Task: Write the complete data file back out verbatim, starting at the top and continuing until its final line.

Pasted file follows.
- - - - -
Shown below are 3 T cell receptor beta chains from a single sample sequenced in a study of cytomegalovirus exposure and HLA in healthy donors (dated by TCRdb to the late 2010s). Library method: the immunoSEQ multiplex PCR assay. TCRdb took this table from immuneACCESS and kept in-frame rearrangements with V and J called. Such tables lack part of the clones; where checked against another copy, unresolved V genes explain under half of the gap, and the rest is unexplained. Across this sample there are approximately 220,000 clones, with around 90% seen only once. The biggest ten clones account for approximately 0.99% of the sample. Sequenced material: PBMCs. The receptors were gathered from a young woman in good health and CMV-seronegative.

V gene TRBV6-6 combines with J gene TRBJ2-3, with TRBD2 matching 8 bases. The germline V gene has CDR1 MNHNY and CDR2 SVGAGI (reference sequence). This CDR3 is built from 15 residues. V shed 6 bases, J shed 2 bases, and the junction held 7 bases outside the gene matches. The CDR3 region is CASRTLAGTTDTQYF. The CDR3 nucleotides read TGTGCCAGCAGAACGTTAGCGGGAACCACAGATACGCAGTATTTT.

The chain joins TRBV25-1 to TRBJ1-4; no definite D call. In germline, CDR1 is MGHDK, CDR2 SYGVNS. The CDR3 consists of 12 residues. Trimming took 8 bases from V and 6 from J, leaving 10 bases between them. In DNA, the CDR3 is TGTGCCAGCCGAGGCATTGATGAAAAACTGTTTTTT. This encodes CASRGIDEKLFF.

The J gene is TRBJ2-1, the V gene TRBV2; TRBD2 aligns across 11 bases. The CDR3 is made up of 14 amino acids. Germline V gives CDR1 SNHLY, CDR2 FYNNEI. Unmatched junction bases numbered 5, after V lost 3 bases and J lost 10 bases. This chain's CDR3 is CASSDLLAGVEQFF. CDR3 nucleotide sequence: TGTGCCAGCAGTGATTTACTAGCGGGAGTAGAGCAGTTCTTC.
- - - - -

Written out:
Shown below are 3 T cell receptor beta chains from a single sample sequenced in a study of cytomegalovirus exposure and HLA in healthy donors (dated by TCRdb to the late 2010s). Library method: the immunoSEQ multiplex PCR assay. TCRdb took this table from immuneACCESS and kept in-frame rearrangements with V and J called. Such tables lack part of the clones; where checked against another copy, unresolved V genes explain under half of the gap, and the rest is unexplained. Across this sample there are approximately 220,000 clones, with around 90% seen only once. The biggest ten clones account for approximately 0.99% of the sample. Sequenced material: PBMCs. The receptors were gathered from a young woman in good health and CMV-seronegative.

V gene TRBV6-6 combines with J gene TRBJ2-3, with TRBD2 matching 8 bases. The germline V gene has CDR1 MNHNY and CDR2 SVGAGI (reference sequence). This CDR3 is built from 15 residues. V shed 6 bases, J shed 2 bases, and the junction held 7 bases outside the gene matches. The CDR3 region is CASRTLAGTTDTQYF. The CDR3 nucleotides read TGTGCCAGCAGAACGTTAGCGGGAACCACAGATACGCAGTATTTT.

The chain joins TRBV25-1 to TRBJ1-4; no definite D call. In germline, CDR1 is MGHDK, CDR2 SYGVNS. The CDR3 consists of 12 residues. Trimming took 8 bases from V and 6 from J, leaving 10 bases between them. In DNA, the CDR3 is TGTGCCAGCCGAGGCATTGATGAAAAACTGTTTTTT. This encodes CASRGIDEKLFF.

The J gene is TRBJ2-1, the V gene TRBV2; TRBD2 aligns across 11 bases. The CDR3 is made up of 14 amino acids. Germline V gives CDR1 SNHLY, CDR2 FYNNEI. Unmatched junction bases numbered 5, after V lost 3 bases and J lost 10 bases. This chain's CDR3 is CASSDLLAGVEQFF. CDR3 nucleotide sequence: TGTGCCAGCAGTGATTTACTAGCGGGAGTAGAGCAGTTCTTC.